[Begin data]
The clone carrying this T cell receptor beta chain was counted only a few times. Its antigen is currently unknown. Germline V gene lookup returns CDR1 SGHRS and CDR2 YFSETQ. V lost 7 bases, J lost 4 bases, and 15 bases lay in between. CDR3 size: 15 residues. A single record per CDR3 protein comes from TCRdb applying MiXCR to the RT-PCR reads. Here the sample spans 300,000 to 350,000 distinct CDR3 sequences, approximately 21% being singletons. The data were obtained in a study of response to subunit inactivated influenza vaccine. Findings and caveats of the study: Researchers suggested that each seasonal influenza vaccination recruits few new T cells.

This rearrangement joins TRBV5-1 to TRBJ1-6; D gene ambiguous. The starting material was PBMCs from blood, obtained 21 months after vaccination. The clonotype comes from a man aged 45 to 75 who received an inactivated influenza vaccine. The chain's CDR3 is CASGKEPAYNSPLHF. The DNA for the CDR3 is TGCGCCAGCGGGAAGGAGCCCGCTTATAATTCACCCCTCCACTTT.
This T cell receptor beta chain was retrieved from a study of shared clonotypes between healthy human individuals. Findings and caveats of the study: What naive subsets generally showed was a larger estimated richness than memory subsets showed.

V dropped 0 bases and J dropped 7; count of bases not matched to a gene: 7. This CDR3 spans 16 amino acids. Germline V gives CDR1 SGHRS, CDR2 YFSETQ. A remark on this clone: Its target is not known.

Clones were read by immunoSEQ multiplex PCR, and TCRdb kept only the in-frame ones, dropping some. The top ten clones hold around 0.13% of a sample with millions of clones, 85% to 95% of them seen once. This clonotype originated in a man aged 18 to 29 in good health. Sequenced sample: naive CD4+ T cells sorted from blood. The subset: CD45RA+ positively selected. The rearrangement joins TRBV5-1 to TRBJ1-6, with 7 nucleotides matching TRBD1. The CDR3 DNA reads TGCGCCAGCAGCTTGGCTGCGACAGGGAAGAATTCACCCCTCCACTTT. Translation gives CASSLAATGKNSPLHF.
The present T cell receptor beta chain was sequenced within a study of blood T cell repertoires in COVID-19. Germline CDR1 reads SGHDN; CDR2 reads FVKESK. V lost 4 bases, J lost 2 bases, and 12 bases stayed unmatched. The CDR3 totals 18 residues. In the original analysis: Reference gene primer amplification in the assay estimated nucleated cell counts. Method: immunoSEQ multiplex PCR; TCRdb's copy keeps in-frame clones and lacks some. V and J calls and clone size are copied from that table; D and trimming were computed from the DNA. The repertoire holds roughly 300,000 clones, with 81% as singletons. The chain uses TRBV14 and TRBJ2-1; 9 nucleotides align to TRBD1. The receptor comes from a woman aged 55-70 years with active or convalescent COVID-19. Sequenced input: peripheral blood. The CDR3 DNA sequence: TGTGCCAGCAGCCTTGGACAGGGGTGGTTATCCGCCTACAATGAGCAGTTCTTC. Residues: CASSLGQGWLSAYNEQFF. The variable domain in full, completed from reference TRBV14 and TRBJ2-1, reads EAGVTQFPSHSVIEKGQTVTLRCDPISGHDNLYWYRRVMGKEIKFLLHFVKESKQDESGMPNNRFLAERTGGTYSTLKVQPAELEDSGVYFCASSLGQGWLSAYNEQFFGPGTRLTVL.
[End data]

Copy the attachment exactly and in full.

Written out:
The clone carrying this T cell receptor beta chain was counted only a few times. Its antigen is currently unknown. Germline V gene lookup returns CDR1 SGHRS and CDR2 YFSETQ. V lost 7 bases, J lost 4 bases, and 15 bases lay in between. CDR3 size: 15 residues. A single record per CDR3 protein comes from TCRdb applying MiXCR to the RT-PCR reads. Here the sample spans 300,000 to 350,000 distinct CDR3 sequences, approximately 21% being singletons. The data were obtained in a study of response to subunit inactivated influenza vaccine. Findings and caveats of the study: Researchers suggested that each seasonal influenza vaccination recruits few new T cells.

This rearrangement joins TRBV5-1 to TRBJ1-6; D gene ambiguous. The starting material was PBMCs from blood, obtained 21 months after vaccination. The clonotype comes from a man aged 45 to 75 who received an inactivated influenza vaccine. The chain's CDR3 is CASGKEPAYNSPLHF. The DNA for the CDR3 is TGCGCCAGCGGGAAGGAGCCCGCTTATAATTCACCCCTCCACTTT.
This T cell receptor beta chain was retrieved from a study of shared clonotypes between healthy human individuals. Findings and caveats of the study: What naive subsets generally showed was a larger estimated richness than memory subsets showed.

V dropped 0 bases and J dropped 7; count of bases not matched to a gene: 7. This CDR3 spans 16 amino acids. Germline V gives CDR1 SGHRS, CDR2 YFSETQ. A remark on this clone: Its target is not known.

Clones were read by immunoSEQ multiplex PCR, and TCRdb kept only the in-frame ones, dropping some. The top ten clones hold around 0.13% of a sample with millions of clones, 85% to 95% of them seen once. This clonotype originated in a man aged 18 to 29 in good health. Sequenced sample: naive CD4+ T cells sorted from blood. The subset: CD45RA+ positively selected. The rearrangement joins TRBV5-1 to TRBJ1-6, with 7 nucleotides matching TRBD1. The CDR3 DNA reads TGCGCCAGCAGCTTGGCTGCGACAGGGAAGAATTCACCCCTCCACTTT. Translation gives CASSLAATGKNSPLHF.
The present T cell receptor beta chain was sequenced within a study of blood T cell repertoires in COVID-19. Germline CDR1 reads SGHDN; CDR2 reads FVKESK. V lost 4 bases, J lost 2 bases, and 12 bases stayed unmatched. The CDR3 totals 18 residues. In the original analysis: Reference gene primer amplification in the assay estimated nucleated cell counts. Method: immunoSEQ multiplex PCR; TCRdb's copy keeps in-frame clones and lacks some. V and J calls and clone size are copied from that table; D and trimming were computed from the DNA. The repertoire holds roughly 300,000 clones, with 81% as singletons. The chain uses TRBV14 and TRBJ2-1; 9 nucleotides align to TRBD1. The receptor comes from a woman aged 55-70 years with active or convalescent COVID-19. Sequenced input: peripheral blood. The CDR3 DNA sequence: TGTGCCAGCAGCCTTGGACAGGGGTGGTTATCCGCCTACAATGAGCAGTTCTTC. Residues: CASSLGQGWLSAYNEQFF. The variable domain in full, completed from reference TRBV14 and TRBJ2-1, reads EAGVTQFPSHSVIEKGQTVTLRCDPISGHDNLYWYRRVMGKEIKFLLHFVKESKQDESGMPNNRFLAERTGGTYSTLKVQPAELEDSGVYFCASSLGQGWLSAYNEQFFGPGTRLTVL.